I hear this sort of thing frequently, from people who don't own a DW. The clear implication is that only one item is ever in need of washing at any given time. That's not how it normally works at my house. We routinely use 2-3 pans for cooking a meal, along with 3 plates, maybe 3 salad plates, 3 glasses, 3 sets of flatware. Don't forget serving plates, bowls and flatware. When Mom's not here, the table service is only for 2 people, but still. How many more dishes does an average family generate for a meal?

                      I don't know anyone who can wash, rinse and stack all of that in the time it takes to scrape and load the same items into a DW. Dishwasher? That's why.

                      But, like you, my frypans don't go in the DW. It's not because they're so easy to clean, but because they tend to want a quick scrub after deglazing and a fast soak. I'm one of the people who likes to see my stainless gleam all the time, so I probably do more extensive cleaning than most. I remove all rainbow/brown discoloration and mineral deposits every time I wash it.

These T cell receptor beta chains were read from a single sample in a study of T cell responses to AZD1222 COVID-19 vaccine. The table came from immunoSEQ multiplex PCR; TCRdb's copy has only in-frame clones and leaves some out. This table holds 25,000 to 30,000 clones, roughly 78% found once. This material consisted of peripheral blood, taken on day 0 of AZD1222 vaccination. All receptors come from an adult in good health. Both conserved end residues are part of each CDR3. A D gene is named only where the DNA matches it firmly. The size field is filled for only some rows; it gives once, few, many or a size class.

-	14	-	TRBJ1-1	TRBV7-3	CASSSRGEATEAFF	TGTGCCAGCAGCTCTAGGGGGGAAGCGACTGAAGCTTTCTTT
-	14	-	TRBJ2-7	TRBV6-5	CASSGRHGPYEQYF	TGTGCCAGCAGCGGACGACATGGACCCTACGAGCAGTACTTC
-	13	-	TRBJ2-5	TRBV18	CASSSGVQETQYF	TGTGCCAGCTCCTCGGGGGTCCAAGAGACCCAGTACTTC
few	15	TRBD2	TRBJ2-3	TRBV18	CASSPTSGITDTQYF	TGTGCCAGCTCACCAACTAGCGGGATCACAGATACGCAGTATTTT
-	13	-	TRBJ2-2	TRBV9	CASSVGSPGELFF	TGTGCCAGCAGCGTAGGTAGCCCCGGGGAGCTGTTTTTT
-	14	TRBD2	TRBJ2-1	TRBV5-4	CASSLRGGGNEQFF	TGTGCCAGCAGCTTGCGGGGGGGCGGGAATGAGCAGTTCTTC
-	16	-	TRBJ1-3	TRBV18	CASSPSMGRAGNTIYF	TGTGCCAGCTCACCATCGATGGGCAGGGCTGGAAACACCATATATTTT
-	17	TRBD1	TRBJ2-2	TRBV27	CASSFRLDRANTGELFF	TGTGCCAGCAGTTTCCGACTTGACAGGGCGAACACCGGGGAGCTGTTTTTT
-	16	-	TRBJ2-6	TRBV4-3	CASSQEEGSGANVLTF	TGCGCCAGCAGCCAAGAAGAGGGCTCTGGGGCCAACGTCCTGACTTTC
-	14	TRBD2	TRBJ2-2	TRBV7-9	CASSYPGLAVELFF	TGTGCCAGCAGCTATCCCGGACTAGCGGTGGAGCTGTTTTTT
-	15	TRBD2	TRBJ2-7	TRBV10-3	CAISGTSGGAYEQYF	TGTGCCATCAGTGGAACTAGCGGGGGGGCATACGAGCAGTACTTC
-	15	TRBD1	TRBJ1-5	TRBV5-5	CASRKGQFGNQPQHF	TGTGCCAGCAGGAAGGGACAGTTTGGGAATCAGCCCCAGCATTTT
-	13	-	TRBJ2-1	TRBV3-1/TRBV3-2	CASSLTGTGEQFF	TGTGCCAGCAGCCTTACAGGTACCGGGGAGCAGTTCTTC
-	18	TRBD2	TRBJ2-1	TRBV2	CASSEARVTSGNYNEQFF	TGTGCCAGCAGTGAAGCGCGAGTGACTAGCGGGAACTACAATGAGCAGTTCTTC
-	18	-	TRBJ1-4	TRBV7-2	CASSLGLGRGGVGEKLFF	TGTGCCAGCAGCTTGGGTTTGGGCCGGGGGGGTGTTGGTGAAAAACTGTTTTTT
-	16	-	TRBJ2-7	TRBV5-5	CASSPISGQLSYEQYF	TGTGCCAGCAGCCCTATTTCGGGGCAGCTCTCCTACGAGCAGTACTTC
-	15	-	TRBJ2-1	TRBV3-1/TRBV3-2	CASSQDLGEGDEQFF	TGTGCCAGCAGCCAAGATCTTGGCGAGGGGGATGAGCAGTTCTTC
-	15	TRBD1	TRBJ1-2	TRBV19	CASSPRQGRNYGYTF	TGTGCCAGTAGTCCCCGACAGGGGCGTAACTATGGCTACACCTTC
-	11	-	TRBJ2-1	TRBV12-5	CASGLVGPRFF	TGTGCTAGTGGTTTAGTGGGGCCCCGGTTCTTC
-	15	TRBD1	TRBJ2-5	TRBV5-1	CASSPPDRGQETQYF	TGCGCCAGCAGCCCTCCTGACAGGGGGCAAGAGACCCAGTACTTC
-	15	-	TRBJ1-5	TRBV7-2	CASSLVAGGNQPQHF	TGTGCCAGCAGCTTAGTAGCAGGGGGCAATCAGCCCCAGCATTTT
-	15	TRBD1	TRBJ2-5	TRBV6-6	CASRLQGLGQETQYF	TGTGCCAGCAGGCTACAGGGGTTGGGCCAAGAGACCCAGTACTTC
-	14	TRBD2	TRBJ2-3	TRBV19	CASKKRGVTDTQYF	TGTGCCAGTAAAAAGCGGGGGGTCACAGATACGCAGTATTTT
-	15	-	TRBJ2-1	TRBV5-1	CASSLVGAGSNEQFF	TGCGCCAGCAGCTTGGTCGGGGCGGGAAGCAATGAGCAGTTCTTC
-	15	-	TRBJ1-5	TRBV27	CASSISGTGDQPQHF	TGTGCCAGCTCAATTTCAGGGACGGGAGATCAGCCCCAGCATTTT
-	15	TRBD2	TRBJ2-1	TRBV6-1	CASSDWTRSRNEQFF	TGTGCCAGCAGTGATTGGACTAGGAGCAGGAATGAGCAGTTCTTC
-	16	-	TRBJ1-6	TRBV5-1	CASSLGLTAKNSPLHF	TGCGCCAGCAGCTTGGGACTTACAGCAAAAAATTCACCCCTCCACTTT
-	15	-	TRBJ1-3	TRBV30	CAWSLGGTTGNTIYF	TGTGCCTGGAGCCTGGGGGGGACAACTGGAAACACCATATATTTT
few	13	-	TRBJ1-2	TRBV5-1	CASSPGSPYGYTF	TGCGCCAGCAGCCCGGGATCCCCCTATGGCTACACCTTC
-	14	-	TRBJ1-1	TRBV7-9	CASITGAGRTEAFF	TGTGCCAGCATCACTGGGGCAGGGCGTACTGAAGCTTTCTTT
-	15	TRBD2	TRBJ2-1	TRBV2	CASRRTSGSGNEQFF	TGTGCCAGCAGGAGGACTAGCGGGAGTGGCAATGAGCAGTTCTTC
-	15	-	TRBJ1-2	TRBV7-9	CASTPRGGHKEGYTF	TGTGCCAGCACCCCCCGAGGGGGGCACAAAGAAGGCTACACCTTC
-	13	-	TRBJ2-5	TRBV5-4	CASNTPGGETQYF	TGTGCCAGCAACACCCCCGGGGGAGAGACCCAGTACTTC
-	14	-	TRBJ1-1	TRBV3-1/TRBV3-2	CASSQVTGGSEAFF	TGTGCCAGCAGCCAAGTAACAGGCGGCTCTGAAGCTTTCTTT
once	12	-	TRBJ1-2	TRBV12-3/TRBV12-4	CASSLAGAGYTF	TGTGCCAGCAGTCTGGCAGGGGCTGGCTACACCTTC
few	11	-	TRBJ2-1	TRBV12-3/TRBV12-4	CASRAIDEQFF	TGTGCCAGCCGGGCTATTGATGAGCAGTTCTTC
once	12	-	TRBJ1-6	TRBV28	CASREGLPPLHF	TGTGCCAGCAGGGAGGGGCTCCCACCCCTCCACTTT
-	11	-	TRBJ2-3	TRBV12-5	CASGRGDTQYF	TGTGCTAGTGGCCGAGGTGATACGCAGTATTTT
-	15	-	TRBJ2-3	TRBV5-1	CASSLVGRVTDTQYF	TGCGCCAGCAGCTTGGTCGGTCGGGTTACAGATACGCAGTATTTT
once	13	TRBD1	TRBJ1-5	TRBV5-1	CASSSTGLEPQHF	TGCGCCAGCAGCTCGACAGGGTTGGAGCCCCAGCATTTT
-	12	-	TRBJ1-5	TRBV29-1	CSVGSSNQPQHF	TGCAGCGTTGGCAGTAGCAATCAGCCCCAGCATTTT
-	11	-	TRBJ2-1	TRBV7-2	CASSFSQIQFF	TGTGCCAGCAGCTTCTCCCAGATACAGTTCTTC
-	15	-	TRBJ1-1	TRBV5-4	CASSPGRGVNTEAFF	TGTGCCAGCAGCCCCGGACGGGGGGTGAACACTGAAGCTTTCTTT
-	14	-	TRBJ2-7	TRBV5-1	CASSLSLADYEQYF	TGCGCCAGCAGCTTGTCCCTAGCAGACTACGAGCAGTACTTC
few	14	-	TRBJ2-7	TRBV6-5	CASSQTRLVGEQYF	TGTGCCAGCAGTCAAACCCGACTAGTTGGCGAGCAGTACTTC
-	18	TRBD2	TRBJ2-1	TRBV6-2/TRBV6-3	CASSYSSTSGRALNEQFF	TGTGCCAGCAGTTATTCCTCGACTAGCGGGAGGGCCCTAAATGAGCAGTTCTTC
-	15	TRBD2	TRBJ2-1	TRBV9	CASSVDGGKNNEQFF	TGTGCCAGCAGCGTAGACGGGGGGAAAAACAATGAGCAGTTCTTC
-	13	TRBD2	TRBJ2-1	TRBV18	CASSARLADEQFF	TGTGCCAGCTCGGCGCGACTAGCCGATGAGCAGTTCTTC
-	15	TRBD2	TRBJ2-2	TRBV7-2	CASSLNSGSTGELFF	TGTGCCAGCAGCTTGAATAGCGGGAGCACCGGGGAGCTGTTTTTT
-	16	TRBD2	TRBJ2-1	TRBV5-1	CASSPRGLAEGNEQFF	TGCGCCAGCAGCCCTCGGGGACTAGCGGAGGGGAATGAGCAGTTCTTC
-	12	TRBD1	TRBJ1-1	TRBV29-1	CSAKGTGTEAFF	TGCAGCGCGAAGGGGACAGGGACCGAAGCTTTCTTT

1. re: DuffyH
                        Sid Post Sep 1, 2013 12:49 PM

                        I clean plates and glassware in the dishwasher when I have one. My "good" pots and pans rarely see anything other than my hands with a scrubbie and some liquid dish soap.

                        With the easy clean up of the Demeyere Atlantis/Proline, I really don't see the need or benefit of putting them in the dishwasher. After all, how long does it take to clean and hand dry a skillet or pan?

                        1. re: Sid Post
                          DuffyH Sep 1, 2013 01:38 PM

                          I understand, Sid. Everyone's life is different.

                          The layout of my Bosch is designed for putting pots in the bottom rack, at the back. The only other thing that fits well there is plates and big bowls. I have to throw a party to use enough plates to fill that space. The front half alone holds 18 plates.

                          If I didn't put pots in the back, I'd normally only have 3/4 of a load, with the top rack full and the bottom rack half empty.
                          So for me it makes absolute sense to add a couple of pots to otherwise empty space. That's all I'm saying.

                  2. l
                    laraffinee Aug 15, 2013 09:19 PM